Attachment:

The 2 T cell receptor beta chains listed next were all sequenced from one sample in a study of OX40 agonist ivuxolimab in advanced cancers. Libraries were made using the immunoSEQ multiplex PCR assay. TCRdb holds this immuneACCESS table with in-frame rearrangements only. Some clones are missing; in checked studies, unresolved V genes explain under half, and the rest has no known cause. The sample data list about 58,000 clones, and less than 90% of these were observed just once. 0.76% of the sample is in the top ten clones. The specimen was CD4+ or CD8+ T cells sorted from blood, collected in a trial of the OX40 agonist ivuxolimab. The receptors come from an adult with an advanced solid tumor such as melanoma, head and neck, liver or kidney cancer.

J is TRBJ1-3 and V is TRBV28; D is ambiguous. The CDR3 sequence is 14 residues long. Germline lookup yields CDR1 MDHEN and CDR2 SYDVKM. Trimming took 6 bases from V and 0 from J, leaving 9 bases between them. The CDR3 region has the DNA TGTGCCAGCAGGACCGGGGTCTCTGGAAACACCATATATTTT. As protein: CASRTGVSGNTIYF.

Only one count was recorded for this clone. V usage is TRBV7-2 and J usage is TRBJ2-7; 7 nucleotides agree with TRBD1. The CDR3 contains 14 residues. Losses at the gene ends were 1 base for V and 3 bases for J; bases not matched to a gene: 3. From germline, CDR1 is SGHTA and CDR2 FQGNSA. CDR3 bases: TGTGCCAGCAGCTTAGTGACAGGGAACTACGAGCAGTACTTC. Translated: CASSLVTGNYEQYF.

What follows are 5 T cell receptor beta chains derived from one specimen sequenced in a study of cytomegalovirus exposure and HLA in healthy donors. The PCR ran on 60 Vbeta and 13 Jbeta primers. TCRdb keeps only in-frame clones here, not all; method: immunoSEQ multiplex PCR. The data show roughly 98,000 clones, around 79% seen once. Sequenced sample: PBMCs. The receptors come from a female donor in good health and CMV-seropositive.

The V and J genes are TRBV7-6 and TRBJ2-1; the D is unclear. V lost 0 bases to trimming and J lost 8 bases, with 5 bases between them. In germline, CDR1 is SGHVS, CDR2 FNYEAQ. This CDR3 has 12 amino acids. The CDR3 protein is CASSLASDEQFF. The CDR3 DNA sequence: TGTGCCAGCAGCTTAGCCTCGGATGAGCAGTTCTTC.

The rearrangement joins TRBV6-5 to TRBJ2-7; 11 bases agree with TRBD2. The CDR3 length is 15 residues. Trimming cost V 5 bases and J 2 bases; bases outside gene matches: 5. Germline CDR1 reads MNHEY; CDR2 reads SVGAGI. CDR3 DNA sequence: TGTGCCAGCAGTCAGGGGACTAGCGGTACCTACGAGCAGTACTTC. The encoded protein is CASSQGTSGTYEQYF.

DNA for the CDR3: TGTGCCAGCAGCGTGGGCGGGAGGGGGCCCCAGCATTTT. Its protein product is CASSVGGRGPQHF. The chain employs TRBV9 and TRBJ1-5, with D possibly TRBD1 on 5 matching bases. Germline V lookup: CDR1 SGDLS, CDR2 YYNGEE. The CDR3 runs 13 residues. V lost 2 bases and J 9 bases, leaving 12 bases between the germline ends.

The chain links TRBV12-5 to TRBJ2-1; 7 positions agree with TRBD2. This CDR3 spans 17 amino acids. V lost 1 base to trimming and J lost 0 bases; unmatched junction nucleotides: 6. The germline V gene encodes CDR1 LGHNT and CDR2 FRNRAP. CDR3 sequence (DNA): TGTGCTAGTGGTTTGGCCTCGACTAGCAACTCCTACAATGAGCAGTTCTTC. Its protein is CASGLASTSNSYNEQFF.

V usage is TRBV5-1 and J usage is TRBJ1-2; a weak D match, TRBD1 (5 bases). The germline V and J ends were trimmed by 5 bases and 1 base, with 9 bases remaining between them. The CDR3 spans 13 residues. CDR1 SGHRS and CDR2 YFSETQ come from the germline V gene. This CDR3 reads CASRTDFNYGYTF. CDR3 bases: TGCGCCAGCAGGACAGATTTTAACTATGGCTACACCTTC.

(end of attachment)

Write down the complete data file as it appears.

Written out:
The 2 T cell receptor beta chains listed next were all sequenced from one sample in a study of OX40 agonist ivuxolimab in advanced cancers. Libraries were made using the immunoSEQ multiplex PCR assay. TCRdb holds this immuneACCESS table with in-frame rearrangements only. Some clones are missing; in checked studies, unresolved V genes explain under half, and the rest has no known cause. The sample data list about 58,000 clones, and less than 90% of these were observed just once. 0.76% of the sample is in the top ten clones. The specimen was CD4+ or CD8+ T cells sorted from blood, collected in a trial of the OX40 agonist ivuxolimab. The receptors come from an adult with an advanced solid tumor such as melanoma, head and neck, liver or kidney cancer.

J is TRBJ1-3 and V is TRBV28; D is ambiguous. The CDR3 sequence is 14 residues long. Germline lookup yields CDR1 MDHEN and CDR2 SYDVKM. Trimming took 6 bases from V and 0 from J, leaving 9 bases between them. The CDR3 region has the DNA TGTGCCAGCAGGACCGGGGTCTCTGGAAACACCATATATTTT. As protein: CASRTGVSGNTIYF.

Only one count was recorded for this clone. V usage is TRBV7-2 and J usage is TRBJ2-7; 7 nucleotides agree with TRBD1. The CDR3 contains 14 residues. Losses at the gene ends were 1 base for V and 3 bases for J; bases not matched to a gene: 3. From germline, CDR1 is SGHTA and CDR2 FQGNSA. CDR3 bases: TGTGCCAGCAGCTTAGTGACAGGGAACTACGAGCAGTACTTC. Translated: CASSLVTGNYEQYF.

What follows are 5 T cell receptor beta chains derived from one specimen sequenced in a study of cytomegalovirus exposure and HLA in healthy donors. The PCR ran on 60 Vbeta and 13 Jbeta primers. TCRdb keeps only in-frame clones here, not all; method: immunoSEQ multiplex PCR. The data show roughly 98,000 clones, around 79% seen once. Sequenced sample: PBMCs. The receptors come from a female donor in good health and CMV-seropositive.

The V and J genes are TRBV7-6 and TRBJ2-1; the D is unclear. V lost 0 bases to trimming and J lost 8 bases, with 5 bases between them. In germline, CDR1 is SGHVS, CDR2 FNYEAQ. This CDR3 has 12 amino acids. The CDR3 protein is CASSLASDEQFF. The CDR3 DNA sequence: TGTGCCAGCAGCTTAGCCTCGGATGAGCAGTTCTTC.

The rearrangement joins TRBV6-5 to TRBJ2-7; 11 bases agree with TRBD2. The CDR3 length is 15 residues. Trimming cost V 5 bases and J 2 bases; bases outside gene matches: 5. Germline CDR1 reads MNHEY; CDR2 reads SVGAGI. CDR3 DNA sequence: TGTGCCAGCAGTCAGGGGACTAGCGGTACCTACGAGCAGTACTTC. The encoded protein is CASSQGTSGTYEQYF.

DNA for the CDR3: TGTGCCAGCAGCGTGGGCGGGAGGGGGCCCCAGCATTTT. Its protein product is CASSVGGRGPQHF. The chain employs TRBV9 and TRBJ1-5, with D possibly TRBD1 on 5 matching bases. Germline V lookup: CDR1 SGDLS, CDR2 YYNGEE. The CDR3 runs 13 residues. V lost 2 bases and J 9 bases, leaving 12 bases between the germline ends.

The chain links TRBV12-5 to TRBJ2-1; 7 positions agree with TRBD2. This CDR3 spans 17 amino acids. V lost 1 base to trimming and J lost 0 bases; unmatched junction nucleotides: 6. The germline V gene encodes CDR1 LGHNT and CDR2 FRNRAP. CDR3 sequence (DNA): TGTGCTAGTGGTTTGGCCTCGACTAGCAACTCCTACAATGAGCAGTTCTTC. Its protein is CASGLASTSNSYNEQFF.

V usage is TRBV5-1 and J usage is TRBJ1-2; a weak D match, TRBD1 (5 bases). The germline V and J ends were trimmed by 5 bases and 1 base, with 9 bases remaining between them. The CDR3 spans 13 residues. CDR1 SGHRS and CDR2 YFSETQ come from the germline V gene. This CDR3 reads CASRTDFNYGYTF. CDR3 bases: TGCGCCAGCAGGACAGATTTTAACTATGGCTACACCTTC.